A common issue courts have to address in injury litigation is the effect of trauma on pre-existing asymptomatic arthritis. Often times after people are injured X-rays and other diagnostic tests reveal arthritic changes in joints which produced no pain prior to the trauma. Often times accidents cause these pre-existing conditions to become painful. A theme which usually comes up in these types of cases is whether the degeneration would have become painful at some point in time without the trauma. Reasons for judgement were released today by the BC Supreme Court dealing with such an injury to the knees.
In today’s case (Michal v. Begg) the Plaintiff was injured in a 2003 motor vehicle accident. The driver of the Plaintiff’s vehicle lost control and hit a concrete highway divider. The crash was significant destroying the vehicle on impact.
The plaintiff sustained various injuries including the onset of pain in his knees. The Plaintiff did not have pre-existing knee pain but on examination arthritic changes which would have pre-dated the accident were noted. The accepted medical evidence was that even if the Plaintiff did not have the accident he would have likely eventually experienced pain in his knees but the trauma accelerated this. Mr. Justice Curtis assessed the Plaintiff’s non-pecuniary damages at $75,000. In arriving at this figure the court noted the following about the extent and effect of the accident related injuries:
 In summary, I find it proven on the balance of probabilities that as a result of the December 18, 2003 collision, Miroslav Michal suffered a whiplash injury aggravating a pre-existent mild recurrent neck pain, which is now continuing on about the same course as it would have had the 2003 accident not occurred, injuries to his head, right shoulder, right and left wrists, fingers and elbow strains, rib injury and a buttock contusion, all of which has resolved fairly quickly, and injuries which have produced symptoms persisting to the present time, namely to his right ankle, right foot and left and right knees.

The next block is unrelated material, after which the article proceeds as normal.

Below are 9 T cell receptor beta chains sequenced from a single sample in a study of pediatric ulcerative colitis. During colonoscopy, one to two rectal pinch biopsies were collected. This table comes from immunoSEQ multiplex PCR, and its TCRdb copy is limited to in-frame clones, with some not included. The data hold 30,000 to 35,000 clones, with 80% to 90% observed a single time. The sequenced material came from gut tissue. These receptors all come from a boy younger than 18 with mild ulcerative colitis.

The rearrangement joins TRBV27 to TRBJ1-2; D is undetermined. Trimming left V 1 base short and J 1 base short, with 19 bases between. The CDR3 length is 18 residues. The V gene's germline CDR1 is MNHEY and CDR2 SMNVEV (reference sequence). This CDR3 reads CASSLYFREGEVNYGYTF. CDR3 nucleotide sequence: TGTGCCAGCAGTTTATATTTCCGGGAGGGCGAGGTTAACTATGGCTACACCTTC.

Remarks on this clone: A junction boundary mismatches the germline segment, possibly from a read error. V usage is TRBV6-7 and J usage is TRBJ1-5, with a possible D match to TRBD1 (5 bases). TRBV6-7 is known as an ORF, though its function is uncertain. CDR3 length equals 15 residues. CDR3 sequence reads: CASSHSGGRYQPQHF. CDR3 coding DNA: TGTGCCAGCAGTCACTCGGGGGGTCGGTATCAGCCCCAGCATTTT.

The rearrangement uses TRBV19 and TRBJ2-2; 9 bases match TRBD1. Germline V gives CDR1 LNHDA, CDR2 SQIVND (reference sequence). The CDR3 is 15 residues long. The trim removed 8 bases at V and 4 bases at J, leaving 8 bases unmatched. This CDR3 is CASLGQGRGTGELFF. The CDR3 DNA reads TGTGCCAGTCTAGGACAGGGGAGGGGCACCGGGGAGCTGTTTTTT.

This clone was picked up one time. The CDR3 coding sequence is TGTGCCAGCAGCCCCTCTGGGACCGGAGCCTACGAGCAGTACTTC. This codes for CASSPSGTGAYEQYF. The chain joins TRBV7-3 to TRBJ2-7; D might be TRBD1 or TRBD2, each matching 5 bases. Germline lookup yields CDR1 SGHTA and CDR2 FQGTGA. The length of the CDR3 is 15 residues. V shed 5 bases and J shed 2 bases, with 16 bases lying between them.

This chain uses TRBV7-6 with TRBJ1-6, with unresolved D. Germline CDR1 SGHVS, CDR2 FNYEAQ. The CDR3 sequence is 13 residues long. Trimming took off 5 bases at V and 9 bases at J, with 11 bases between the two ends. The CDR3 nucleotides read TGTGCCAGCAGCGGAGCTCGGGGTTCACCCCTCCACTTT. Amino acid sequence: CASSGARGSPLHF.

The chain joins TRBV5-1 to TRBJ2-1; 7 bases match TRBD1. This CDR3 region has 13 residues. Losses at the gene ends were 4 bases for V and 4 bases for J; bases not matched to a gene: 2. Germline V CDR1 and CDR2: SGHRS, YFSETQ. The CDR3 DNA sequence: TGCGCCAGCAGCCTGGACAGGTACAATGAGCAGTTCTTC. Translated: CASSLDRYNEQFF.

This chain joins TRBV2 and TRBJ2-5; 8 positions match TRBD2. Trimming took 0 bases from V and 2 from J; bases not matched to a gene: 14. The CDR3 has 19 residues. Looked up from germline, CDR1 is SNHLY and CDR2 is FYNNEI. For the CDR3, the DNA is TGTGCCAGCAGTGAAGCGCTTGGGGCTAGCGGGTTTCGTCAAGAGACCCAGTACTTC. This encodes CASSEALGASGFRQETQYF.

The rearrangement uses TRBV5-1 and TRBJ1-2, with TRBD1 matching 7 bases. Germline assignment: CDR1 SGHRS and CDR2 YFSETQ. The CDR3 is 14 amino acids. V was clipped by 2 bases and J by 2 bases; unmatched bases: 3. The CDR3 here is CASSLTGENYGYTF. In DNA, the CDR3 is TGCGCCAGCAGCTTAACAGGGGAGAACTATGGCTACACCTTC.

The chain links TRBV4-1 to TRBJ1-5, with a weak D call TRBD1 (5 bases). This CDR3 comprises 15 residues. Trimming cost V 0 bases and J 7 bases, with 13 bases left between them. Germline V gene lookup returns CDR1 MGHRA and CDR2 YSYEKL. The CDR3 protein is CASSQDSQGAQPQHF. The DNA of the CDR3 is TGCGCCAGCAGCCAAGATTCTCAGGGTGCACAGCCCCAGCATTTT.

The right knee was clearly injured in the collision as is demonstrated by the immediate appearance of pain, swelling and stiffness. That knee had pre-existing degenerative changes which were not symptomatic prior to the collision, but were clearly made symptomatic following it.
 There is no immediate medical record of Mr. Michal complaining about left knee problems. That knee also had pre-existing degenerative changes which were not symptomatic prior to the accident. I am satisfied, however, that the collision did aggravate the condition of the left knee and caused it to become symptomatic afterwards. Mr. Michal has testified that was the case and his testimony is supported by the observations of Mr. Begg and his Aikido instructor. Mr. Michal is clearly not a complainer and I accept that early left knee symptoms were simply overlooked in dealing with more urgent matters.
 Both knees were showing pre-existing signs of degeneration in all three compartments. The outlook for his knees was that the degeneration could continue and would have at some point become symptomatic even if there had not been any December 18 injuries. It is likely his knees would have got bad enough to affect his function even if he had not been injured. How long that would have taken is not clear – Dr. Anton offers the opinion that “The pre-existing changes would probably have become symptomatic absent the accident but that could have taken five years or longer.” Dr. Sovio in his report of March 6, 2006 was of the opinion that:
He, in all likelihood, had pre-existent degeneration which predisposed him to this problem and regardless he would have had some difficulties with his knees in the future. It is difficult to say when this would have shown up but it would likely have presented itself in the relative near future.
 On the evidence, I find it reasonable to attribute Mr. Michal’s knee symptoms to the date of his surgery in January and April of 2007 to the collision, but I find that, while the collision injuries remained a contributing factor, his failure to recover as expected from his knee surgery and his worsening condition from September 2007 onward was attributable to the fact that he had degenerative knees as well as the fact that they had been made worse by the collision induced injuries. It is probable that Mr. Michal would have ended up having arthroscopic surgery to his knees even without his 2003 injuries but that surgery was probably significantly sooner because of the December 2003 injuries.
 The plantar fasciitis in his right foot has become chronic but the medical opinion is that it should be cured. His right ankle does not show evidence of significant injury. I accept that these have troubled him as he has described to the date of his trial, but I find that they remain treatable and should not pose a significant problem for him in the future.
 Considering the pain and suffering Mr. Michal has had from his injuries, and the significant loss of enjoyment of life they have caused him, in particular forcing him to forego his long time interest in martial arts, I assess Mr. Michal’s claim for general damages at $75,000.